“I am a girl, Matt. I….I just don’t….It’s hard to explain.” Matt had a vague idea what she meant, but he began to at least try to understand.

“Like you’re in the wrong body? Like that guy on 20/20?” He had seen a news report they played again in health class.

“Yeah…the wrong body…that’s what my mom and I were talking about when your brother overheard us.” Matt looked her up and down. The sweater and heavy flannel of the cool day had covered up the body with the shorts and tank top of only days before. He tilted his head in wonder.

“If things work out, I get to have it fixed when I turn eighteen. I just turned fifteen, so I have to….” She looked down at her body and thought of the response he and his brother had, and the prospects of three more years of the same overwhelmed her and she began to cry once again. This time harder and probably with much more pain than he had ever seen other than when his mom told him about his father’s death. She began shaking once again as well, and her helpless feelings seemed to grab him and shake him to his core. He stepped closer, but this time, instead of running away, he took the girl in his arms and held her.

“It’s okay…I’m really sorry.” The tone might have been a bit loud and rushed, but the arms holding the girl proved the sincerity of the words. She put her arm around his neck and put her head against his chest. What did he know about life and girls and boys who wanted to be girls? Boys who actually are girls? Nobody prepared him for the most confusing moment in his fifteen years on earth.

He patted her on the back and spoke; softer and with much less urgency.

“It’s okay….shh….it’s okay.” Something had just changed inside him; the boy had become the young man; and not just any young man, but a young man who remembered the heartache of losing his own father; the young man who recalled the sad tears his mother shed when she told him his father was gone. He hadn’t meant to, but the pivotal moment moved him; a literal movement that placed his hand on her cheek. She looked up briefly before putting her arm around his neck as she laid her head on his chest; a place that only moments before had been a place of anger and bias and shame. She began to shake as the tears came once again; this time cleansing and healing; perhaps for both.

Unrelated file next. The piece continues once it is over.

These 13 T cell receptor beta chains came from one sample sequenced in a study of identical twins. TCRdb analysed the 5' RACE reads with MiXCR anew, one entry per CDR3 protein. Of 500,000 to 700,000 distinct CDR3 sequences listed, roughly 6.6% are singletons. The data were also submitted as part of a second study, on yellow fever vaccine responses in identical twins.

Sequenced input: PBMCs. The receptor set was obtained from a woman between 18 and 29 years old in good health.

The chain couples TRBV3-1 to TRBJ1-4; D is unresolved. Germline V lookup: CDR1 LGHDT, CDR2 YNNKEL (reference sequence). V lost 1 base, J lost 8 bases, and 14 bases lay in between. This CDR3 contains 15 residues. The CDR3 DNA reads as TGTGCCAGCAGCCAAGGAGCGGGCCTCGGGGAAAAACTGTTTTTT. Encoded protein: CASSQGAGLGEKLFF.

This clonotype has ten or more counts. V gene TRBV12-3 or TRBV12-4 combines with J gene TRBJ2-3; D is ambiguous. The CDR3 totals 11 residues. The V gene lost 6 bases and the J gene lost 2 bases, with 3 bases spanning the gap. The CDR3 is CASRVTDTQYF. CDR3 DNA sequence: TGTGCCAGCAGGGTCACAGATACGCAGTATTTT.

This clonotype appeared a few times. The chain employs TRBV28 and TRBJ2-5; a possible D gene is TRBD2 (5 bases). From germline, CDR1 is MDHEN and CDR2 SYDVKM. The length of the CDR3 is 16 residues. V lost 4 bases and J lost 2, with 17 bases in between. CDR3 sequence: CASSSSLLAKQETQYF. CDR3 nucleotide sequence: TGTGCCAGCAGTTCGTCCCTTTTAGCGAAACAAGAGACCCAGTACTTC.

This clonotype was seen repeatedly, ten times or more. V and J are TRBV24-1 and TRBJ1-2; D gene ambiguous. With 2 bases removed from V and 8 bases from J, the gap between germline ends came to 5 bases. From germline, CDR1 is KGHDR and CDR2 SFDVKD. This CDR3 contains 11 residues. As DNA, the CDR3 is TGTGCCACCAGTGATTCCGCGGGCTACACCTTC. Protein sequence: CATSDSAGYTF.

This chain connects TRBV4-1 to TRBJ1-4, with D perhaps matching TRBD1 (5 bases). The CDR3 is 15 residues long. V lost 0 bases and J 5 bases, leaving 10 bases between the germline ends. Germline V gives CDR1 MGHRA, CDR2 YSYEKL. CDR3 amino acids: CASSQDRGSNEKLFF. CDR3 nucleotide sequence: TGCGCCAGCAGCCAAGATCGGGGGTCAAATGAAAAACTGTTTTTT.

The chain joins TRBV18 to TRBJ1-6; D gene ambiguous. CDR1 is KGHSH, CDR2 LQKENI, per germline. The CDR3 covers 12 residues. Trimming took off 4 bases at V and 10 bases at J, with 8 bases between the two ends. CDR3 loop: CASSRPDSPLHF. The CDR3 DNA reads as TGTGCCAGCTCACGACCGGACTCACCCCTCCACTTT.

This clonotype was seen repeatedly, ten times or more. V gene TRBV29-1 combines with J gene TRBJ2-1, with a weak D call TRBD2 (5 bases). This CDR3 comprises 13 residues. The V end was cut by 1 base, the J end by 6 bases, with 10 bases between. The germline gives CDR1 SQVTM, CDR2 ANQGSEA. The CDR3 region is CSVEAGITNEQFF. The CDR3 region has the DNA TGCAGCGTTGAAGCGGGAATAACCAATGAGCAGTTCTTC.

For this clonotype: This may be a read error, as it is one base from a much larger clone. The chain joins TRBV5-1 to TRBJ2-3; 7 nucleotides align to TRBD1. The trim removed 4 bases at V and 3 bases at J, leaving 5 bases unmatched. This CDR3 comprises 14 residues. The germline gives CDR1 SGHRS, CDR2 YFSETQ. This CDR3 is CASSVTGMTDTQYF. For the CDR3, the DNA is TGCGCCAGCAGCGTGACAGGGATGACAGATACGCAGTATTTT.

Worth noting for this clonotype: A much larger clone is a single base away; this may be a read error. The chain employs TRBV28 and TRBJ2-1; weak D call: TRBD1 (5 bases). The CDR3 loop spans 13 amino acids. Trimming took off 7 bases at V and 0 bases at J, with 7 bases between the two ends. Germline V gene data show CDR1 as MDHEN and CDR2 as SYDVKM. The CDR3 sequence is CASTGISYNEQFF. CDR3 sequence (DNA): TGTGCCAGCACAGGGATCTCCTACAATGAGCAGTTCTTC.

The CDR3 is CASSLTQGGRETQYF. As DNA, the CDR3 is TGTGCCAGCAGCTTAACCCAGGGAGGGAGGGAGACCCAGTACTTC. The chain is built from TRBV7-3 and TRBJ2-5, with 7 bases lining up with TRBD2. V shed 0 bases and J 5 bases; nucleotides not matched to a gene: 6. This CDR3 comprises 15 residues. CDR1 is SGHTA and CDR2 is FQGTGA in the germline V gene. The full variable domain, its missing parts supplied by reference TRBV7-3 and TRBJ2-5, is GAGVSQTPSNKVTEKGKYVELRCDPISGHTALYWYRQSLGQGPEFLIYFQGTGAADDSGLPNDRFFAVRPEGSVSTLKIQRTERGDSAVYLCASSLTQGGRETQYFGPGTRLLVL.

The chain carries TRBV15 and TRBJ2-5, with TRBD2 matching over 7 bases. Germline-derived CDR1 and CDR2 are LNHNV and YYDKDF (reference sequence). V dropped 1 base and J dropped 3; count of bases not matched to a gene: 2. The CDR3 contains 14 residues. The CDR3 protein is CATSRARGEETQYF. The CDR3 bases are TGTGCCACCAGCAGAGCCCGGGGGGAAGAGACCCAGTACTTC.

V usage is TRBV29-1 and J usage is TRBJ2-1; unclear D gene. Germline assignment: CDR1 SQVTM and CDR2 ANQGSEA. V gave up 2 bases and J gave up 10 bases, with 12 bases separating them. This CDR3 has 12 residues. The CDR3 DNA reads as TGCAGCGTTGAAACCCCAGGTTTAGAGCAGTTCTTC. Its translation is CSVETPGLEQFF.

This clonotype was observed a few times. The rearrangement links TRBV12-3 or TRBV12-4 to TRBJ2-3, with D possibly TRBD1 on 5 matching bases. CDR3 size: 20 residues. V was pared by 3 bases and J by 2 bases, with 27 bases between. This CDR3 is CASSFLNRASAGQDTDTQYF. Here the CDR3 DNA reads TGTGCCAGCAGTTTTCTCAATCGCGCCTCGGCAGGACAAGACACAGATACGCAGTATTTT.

“Shhhh.” He said and he leaned close and kissed her; not hard or long or so much romantic, but hard enough and long enough and just romantic enough to heal two people. She stood a tiptoe and added her other arm around his neck as she kissed back. It wasn’t the defining kiss…’the’ kiss for both of them would follow at other times and places. But it was defining, none the less, since it helped both of them realize in a way just who they were by how they saw themselves in each other’s eyes. A girl who was afraid she wasn’t a girl received strength and hope. And a boy who never really wanted to grow up to be a man became one from the confidence and gratitude of a girl who he realized had fallen into the category of ‘what might have been.’

“Matty…Mom sez we gotta get going……” He didn’t hear the rest of his brother’s words as he held the girl in his arms. A few seconds later they parted. He smiled.

“I…I gotta get going, okay?” She held his hand as long as she could as he stepped back. Moments later she stood by the car door, holding a hand that she thought she’d never even see again.

“Thank you.” He said nothing but nodded and smiled once again as the car pulled away.

“Thank you.”

And in the end the words won't matter
'Cause in the end nothing stays the same
And in the end dreams just scatter and fall like rain

'Cause all we are we are
All we are we are
And every day is a start of
something beautiful, something real


All We Are
words and music by the
performer
Matt Nathanson
http://www.youtube.com/watch?v=rPOozWDdYek